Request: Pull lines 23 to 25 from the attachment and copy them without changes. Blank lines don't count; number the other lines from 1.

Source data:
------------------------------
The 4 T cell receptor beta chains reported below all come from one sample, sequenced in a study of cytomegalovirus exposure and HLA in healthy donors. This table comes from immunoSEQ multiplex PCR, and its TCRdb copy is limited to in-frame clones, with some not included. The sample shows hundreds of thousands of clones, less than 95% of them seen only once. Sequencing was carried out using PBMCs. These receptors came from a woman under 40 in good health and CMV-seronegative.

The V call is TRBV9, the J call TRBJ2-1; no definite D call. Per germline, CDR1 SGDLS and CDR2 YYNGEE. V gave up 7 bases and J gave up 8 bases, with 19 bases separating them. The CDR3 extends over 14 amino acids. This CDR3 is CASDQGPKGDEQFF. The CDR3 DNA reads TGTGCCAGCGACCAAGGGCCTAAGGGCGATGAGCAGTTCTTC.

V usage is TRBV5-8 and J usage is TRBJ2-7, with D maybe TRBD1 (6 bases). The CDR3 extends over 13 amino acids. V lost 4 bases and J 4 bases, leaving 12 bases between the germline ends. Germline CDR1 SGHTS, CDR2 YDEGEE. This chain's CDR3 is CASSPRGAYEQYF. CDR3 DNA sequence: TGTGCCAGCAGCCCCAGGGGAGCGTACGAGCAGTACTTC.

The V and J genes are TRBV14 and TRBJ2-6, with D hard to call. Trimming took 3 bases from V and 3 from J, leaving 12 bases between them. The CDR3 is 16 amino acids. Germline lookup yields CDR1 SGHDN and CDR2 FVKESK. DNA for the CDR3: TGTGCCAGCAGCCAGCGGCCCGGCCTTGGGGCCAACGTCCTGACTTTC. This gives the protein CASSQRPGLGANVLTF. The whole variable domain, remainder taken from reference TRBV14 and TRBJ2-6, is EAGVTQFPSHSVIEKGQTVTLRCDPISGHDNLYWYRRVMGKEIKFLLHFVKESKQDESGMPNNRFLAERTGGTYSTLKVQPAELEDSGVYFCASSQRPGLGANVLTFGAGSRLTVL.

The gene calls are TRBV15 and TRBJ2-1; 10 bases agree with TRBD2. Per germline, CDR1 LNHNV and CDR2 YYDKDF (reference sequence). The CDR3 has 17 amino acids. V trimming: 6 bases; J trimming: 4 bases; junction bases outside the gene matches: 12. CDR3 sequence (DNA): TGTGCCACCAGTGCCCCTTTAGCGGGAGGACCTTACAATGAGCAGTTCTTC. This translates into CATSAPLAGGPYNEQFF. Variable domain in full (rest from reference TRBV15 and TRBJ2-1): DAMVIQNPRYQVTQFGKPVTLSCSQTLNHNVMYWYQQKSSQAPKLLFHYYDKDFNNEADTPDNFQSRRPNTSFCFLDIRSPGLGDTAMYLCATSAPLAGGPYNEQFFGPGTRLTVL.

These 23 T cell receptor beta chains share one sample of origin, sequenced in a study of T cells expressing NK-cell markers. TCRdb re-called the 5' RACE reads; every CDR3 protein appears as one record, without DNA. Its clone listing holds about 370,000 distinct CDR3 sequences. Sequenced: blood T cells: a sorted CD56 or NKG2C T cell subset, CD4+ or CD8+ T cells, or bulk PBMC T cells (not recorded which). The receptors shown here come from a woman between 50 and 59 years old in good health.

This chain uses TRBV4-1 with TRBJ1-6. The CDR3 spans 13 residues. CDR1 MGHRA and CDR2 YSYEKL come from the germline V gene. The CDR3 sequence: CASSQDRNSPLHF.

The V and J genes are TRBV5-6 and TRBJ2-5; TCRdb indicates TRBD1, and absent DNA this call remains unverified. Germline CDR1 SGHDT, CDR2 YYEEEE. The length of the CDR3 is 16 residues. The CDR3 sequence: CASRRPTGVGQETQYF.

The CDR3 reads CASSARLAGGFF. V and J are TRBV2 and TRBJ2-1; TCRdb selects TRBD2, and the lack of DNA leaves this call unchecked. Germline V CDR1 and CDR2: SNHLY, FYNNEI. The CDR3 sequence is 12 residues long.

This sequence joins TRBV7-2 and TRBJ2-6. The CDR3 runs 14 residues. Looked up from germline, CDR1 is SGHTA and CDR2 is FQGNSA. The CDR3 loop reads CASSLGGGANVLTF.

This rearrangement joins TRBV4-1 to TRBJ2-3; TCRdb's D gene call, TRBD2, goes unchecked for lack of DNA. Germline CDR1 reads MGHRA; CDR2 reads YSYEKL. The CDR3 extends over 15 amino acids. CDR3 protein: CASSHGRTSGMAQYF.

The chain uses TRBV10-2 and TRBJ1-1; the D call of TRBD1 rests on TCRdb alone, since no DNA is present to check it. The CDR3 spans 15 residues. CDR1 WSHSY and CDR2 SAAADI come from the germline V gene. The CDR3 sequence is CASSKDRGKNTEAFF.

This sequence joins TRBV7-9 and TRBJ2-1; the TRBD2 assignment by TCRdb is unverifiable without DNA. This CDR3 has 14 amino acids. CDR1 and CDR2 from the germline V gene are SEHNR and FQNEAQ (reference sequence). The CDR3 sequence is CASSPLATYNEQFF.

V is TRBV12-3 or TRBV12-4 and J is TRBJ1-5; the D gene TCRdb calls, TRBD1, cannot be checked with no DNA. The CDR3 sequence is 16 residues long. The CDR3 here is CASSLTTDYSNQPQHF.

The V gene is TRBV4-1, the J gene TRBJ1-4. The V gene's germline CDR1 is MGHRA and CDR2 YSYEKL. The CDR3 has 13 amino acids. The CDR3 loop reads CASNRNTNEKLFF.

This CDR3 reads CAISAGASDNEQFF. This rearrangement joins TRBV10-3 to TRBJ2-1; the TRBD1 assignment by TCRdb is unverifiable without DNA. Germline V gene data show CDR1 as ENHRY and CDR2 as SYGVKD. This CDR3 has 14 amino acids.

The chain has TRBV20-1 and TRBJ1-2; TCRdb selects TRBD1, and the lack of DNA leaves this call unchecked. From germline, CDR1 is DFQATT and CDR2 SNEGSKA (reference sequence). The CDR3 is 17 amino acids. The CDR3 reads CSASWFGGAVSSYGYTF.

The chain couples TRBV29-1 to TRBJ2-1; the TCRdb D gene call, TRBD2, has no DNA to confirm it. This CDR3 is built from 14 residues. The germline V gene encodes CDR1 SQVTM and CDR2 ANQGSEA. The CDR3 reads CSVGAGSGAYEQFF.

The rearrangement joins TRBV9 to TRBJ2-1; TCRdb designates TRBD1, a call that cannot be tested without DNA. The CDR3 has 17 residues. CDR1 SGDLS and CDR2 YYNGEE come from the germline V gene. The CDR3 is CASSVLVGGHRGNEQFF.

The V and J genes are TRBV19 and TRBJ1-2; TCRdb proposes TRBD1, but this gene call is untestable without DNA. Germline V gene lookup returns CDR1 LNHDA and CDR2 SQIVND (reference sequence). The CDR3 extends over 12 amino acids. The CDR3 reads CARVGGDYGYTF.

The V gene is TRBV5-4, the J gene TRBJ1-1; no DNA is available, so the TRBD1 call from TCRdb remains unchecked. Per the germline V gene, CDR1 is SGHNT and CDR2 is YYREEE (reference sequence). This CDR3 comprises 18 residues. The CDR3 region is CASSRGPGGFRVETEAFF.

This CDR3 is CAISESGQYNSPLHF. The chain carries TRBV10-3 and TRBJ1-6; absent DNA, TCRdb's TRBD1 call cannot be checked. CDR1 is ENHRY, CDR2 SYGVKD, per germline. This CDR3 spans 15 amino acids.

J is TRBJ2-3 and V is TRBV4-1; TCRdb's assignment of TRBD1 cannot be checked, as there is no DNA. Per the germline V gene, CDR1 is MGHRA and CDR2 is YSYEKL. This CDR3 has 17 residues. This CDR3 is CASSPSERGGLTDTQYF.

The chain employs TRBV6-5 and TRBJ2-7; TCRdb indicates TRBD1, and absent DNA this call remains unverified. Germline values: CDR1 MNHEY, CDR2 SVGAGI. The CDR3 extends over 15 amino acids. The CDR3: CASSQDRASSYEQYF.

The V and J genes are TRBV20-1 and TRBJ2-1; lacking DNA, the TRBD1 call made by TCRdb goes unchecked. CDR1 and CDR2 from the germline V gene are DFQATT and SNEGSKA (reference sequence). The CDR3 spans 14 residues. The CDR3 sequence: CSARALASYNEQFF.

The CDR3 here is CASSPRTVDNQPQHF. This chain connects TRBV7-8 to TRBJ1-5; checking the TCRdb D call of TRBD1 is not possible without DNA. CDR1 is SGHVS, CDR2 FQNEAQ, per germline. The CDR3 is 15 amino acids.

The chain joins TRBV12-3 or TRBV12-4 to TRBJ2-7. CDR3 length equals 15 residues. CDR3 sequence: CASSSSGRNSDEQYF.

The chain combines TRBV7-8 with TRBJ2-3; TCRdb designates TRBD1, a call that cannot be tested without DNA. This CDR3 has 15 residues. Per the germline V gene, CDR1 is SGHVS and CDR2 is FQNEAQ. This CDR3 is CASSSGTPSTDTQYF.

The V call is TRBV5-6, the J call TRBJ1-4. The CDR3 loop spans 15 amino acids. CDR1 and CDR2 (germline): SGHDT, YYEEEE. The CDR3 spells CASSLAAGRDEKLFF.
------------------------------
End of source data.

J is TRBJ2-3 and V is TRBV4-1; TCRdb's assignment of TRBD1 cannot be checked, as there is no DNA. Per the germline V gene, CDR1 is MGHRA and CDR2 is YSYEKL. This CDR3 has 17 residues. This CDR3 is CASSPSERGGLTDTQYF.

The chain employs TRBV6-5 and TRBJ2-7; TCRdb indicates TRBD1, and absent DNA this call remains unverified. Germline values: CDR1 MNHEY, CDR2 SVGAGI. The CDR3 extends over 15 amino acids. The CDR3: CASSQDRASSYEQYF.

The V and J genes are TRBV20-1 and TRBJ2-1; lacking DNA, the TRBD1 call made by TCRdb goes unchecked. CDR1 and CDR2 from the germline V gene are DFQATT and SNEGSKA (reference sequence). The CDR3 spans 14 residues. The CDR3 sequence: CSARALASYNEQFF.